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'Describe the organisation and work of the people at Bletchley Park.' Bletchley Park, also known as Station 'X', was setup in 1938 with two main aims. One was to decode the hundreds

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Introduction

History Coursework Year 10 'Describe the organisation and work of the people at Bletchley Park.' Bletchley Park, also known as Station 'X', was setup in 1938 with two main aims. One was to decode the hundreds of signals and messages sent by Germany and its allies, which used simple codes. And the other was to crack the Enigma; the most important aim of Bletchley Park. Station X was set up in Milton Keynes, which is about 50 miles north of London. It was not set up in London for security reasons, and because of the risk of bombing, if war was to break out. Also as it was a rural area, it increased the secrecy, and also allowed it to expand. During 1939, there were less than one hundred people working at Bletchley Park, yet four years later there were over 7,000. To break the Enigma, there was a need for a range of different specialists, as well as for 'common' workers. The academics (code breakers) ...read more.

Middle

Welchman soon realised that they were going to get nowhere without more manpower (as they were sometimes getting nearly 2000 messages a day), and this was not possible due to the organisational structure. Welchman therefore put together a paper on his proposed ideas and presented it to the Deputy Director, Commander Travis. Travis, seeing the importance of this organisational structure, gave it enthusiastic backing. Within days, these ideas were put into action. Welshman's ideas consisted of many different huts for specific jobs. These huts greatly increased the secrecy, as no hut knew what another hut was doing. One of the code-breakers in hut 6 described her work; "We were very, very departmentalised. You never discussed your work with anyone your little group that worked with you. I hadn't a clue what was going on in the rest of the park and nobody else had a clue what we were doing, except the real high ups." This helped to prevent any German agents finding out what was going on. ...read more.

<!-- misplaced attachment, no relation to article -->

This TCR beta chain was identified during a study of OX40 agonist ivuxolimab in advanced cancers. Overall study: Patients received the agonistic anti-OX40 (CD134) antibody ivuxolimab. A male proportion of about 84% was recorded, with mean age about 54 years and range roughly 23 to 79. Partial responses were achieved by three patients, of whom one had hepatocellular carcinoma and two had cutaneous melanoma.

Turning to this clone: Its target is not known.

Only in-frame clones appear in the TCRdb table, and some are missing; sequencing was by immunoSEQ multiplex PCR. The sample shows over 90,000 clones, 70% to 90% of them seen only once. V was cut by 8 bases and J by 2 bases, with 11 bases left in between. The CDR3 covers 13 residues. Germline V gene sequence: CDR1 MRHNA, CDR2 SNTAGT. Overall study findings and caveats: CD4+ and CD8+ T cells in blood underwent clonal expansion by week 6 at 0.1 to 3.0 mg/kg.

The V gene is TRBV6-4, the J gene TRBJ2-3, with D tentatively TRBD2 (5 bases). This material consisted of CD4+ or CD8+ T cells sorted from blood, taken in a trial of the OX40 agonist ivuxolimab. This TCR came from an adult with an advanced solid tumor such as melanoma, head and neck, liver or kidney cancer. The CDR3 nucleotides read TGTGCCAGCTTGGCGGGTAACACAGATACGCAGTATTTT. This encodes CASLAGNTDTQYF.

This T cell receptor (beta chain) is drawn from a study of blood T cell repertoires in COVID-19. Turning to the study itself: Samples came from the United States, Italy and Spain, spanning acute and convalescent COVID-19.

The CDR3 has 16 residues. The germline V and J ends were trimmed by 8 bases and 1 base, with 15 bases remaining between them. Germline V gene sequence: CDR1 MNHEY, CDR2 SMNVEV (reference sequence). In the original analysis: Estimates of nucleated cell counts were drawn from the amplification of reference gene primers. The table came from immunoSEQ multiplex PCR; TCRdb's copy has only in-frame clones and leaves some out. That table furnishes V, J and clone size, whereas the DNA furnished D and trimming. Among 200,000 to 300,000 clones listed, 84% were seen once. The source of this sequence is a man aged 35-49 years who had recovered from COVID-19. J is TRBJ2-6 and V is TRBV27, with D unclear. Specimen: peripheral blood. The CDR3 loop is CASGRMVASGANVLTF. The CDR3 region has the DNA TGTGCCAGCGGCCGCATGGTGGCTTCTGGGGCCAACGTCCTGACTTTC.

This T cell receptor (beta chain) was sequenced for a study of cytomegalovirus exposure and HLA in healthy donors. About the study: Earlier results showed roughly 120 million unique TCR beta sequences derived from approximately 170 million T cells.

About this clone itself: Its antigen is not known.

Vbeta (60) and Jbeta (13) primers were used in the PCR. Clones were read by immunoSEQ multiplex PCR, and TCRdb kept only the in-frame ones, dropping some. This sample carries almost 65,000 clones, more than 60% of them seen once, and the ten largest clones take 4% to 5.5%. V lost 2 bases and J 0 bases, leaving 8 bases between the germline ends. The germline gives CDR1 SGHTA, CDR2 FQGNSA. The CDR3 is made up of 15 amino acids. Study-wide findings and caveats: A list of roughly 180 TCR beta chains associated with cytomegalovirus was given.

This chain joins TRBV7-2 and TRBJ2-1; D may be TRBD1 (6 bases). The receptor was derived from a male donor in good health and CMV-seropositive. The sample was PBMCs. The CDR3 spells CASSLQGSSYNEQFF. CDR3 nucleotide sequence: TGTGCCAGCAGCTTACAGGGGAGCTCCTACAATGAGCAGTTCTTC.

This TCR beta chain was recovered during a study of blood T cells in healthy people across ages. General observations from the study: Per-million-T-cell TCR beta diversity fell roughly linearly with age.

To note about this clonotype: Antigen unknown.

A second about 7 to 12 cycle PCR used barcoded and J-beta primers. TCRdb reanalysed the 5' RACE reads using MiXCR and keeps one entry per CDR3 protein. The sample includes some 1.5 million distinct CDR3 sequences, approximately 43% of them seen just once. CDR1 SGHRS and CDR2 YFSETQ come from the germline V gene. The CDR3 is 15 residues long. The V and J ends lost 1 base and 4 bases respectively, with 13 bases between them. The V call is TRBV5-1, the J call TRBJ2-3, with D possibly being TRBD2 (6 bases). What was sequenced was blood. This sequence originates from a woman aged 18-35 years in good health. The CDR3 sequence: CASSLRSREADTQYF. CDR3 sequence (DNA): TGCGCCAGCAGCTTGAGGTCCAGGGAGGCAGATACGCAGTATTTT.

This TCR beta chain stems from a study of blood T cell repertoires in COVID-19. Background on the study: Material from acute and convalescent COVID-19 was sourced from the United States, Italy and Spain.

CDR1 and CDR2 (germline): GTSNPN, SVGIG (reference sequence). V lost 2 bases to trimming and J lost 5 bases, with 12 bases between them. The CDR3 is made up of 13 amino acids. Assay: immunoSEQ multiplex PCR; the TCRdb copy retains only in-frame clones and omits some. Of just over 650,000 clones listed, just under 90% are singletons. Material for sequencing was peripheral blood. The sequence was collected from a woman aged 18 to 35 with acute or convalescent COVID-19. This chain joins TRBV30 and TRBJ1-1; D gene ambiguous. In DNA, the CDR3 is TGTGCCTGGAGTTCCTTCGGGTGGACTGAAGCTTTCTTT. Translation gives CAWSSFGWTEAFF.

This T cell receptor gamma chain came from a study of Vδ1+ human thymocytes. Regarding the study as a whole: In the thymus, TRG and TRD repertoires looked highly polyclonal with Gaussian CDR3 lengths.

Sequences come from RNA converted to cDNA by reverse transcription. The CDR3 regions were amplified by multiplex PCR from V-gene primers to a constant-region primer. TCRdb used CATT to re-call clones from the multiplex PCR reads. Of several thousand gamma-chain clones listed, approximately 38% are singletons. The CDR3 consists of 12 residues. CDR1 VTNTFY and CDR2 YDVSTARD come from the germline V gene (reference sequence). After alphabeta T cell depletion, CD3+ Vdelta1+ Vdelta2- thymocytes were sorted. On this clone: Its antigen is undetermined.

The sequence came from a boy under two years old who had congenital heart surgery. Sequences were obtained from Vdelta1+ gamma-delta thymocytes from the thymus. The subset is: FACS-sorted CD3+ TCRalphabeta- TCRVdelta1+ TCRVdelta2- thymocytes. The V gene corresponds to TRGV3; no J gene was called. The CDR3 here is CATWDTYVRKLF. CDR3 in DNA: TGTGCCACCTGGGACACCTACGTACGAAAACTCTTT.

Conclusion

Once decoded, the message was passed to Hut 3 or Hut 4 (depended on the subject). These two huts were for analysing and translating the message. Finally the message/information was then sent to MI5 using British Type X machines. The hut system, designed by Gordon Welchman, was used as it was well organised, professional and very efficient. With the masses of information that Bletchley Park was intercepting each day, something had to be done, and therefore the hut system had to be introduced. The organisation of Bletchley Park was crucial to it being a success. And if it was a success, the Allies would have a massive advantage over the Germans. Winston Churchill knew how important this was, and as a result gave Bletchley Park what they wanted and needed. He was greatly interested by Bletchley Park and asked to have deciphered intercepts delivered to him every day. His interest in Bletchley Park was shown when he visited it to see for himself what was going on and personally thanked the staff. All this paid off and before long, Bletchley Park was decoding the Enigma messages before the Germans could themselves. ...read more.

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